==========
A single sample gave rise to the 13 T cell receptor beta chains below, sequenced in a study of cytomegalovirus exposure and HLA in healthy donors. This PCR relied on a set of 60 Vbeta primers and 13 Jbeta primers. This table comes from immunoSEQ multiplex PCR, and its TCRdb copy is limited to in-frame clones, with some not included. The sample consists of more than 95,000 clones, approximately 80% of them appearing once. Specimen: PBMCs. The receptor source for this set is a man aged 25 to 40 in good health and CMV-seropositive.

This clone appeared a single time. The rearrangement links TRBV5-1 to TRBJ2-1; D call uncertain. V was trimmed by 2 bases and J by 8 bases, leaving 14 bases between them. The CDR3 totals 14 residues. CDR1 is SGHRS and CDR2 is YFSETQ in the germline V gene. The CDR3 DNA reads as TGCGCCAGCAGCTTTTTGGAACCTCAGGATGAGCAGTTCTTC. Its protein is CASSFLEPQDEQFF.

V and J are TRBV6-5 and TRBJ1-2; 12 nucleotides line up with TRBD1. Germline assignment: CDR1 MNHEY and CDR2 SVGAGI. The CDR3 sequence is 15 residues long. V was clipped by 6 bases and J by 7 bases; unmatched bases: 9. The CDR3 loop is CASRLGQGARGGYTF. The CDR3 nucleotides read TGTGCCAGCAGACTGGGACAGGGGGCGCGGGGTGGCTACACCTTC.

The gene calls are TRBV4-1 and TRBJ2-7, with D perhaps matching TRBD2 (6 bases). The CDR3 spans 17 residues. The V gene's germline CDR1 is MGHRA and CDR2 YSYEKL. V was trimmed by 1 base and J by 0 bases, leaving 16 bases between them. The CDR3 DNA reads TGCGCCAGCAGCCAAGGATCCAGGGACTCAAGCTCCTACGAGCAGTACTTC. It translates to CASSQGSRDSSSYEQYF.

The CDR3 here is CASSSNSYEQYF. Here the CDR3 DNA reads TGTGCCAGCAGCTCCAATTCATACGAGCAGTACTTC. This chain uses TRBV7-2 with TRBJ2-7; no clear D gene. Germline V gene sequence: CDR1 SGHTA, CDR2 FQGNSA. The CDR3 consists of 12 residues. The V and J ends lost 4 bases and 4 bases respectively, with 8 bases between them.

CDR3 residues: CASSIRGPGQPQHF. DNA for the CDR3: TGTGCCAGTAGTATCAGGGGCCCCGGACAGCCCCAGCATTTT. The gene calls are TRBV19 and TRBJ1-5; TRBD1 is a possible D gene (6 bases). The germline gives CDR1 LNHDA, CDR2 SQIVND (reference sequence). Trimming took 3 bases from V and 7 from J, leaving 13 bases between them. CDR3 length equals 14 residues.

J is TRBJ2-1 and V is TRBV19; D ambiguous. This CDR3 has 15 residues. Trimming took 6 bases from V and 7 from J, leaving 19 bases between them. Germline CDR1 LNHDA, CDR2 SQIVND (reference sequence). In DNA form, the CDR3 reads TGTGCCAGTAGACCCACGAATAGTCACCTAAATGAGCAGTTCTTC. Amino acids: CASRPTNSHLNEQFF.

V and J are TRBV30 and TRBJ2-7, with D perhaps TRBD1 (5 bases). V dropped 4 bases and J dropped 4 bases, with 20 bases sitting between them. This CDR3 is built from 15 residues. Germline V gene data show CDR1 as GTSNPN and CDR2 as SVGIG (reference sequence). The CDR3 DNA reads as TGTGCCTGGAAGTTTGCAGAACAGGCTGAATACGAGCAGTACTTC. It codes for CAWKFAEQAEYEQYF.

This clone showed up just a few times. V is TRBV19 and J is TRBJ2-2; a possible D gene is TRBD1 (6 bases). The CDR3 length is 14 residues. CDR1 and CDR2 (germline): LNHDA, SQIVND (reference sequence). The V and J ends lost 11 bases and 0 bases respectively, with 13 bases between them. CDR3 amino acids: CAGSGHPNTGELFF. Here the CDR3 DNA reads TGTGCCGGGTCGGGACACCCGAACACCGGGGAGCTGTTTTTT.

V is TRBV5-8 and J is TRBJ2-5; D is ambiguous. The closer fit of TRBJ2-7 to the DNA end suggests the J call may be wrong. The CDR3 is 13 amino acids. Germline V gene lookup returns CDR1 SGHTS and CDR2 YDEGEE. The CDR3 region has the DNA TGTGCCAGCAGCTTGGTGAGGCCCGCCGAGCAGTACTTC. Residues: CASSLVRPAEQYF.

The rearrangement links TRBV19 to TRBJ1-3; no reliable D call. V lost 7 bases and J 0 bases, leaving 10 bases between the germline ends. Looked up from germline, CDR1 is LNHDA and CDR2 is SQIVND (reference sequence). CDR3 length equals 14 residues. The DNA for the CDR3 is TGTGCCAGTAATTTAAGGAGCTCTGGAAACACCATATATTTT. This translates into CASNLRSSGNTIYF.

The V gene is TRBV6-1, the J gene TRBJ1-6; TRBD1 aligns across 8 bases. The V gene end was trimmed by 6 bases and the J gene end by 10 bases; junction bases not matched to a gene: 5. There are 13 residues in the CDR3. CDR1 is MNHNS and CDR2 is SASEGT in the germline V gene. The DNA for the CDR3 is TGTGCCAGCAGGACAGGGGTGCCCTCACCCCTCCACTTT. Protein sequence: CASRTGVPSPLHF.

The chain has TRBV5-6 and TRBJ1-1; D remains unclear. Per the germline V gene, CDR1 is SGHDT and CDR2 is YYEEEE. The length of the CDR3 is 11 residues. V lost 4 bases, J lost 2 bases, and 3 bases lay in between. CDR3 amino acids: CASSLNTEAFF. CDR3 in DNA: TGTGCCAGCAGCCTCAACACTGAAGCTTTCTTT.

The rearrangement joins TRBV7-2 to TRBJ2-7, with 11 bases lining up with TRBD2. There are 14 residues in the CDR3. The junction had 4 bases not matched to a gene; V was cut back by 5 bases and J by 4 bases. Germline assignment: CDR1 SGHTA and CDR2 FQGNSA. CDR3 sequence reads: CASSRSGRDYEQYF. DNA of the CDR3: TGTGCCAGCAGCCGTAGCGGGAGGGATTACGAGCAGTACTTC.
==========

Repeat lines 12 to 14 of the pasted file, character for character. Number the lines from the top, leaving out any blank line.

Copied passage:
The V gene is TRBV6-1, the J gene TRBJ1-6; TRBD1 aligns across 8 bases. The V gene end was trimmed by 6 bases and the J gene end by 10 bases; junction bases not matched to a gene: 5. There are 13 residues in the CDR3. CDR1 is MNHNS and CDR2 is SASEGT in the germline V gene. The DNA for the CDR3 is TGTGCCAGCAGGACAGGGGTGCCCTCACCCCTCCACTTT. Protein sequence: CASRTGVPSPLHF.

The chain has TRBV5-6 and TRBJ1-1; D remains unclear. Per the germline V gene, CDR1 is SGHDT and CDR2 is YYEEEE. The length of the CDR3 is 11 residues. V lost 4 bases, J lost 2 bases, and 3 bases lay in between. CDR3 amino acids: CASSLNTEAFF. CDR3 in DNA: TGTGCCAGCAGCCTCAACACTGAAGCTTTCTTT.

The rearrangement joins TRBV7-2 to TRBJ2-7, with 11 bases lining up with TRBD2. There are 14 residues in the CDR3. The junction had 4 bases not matched to a gene; V was cut back by 5 bases and J by 4 bases. Germline assignment: CDR1 SGHTA and CDR2 FQGNSA. CDR3 sequence reads: CASSRSGRDYEQYF. DNA of the CDR3: TGTGCCAGCAGCCGTAGCGGGAGGGATTACGAGCAGTACTTC.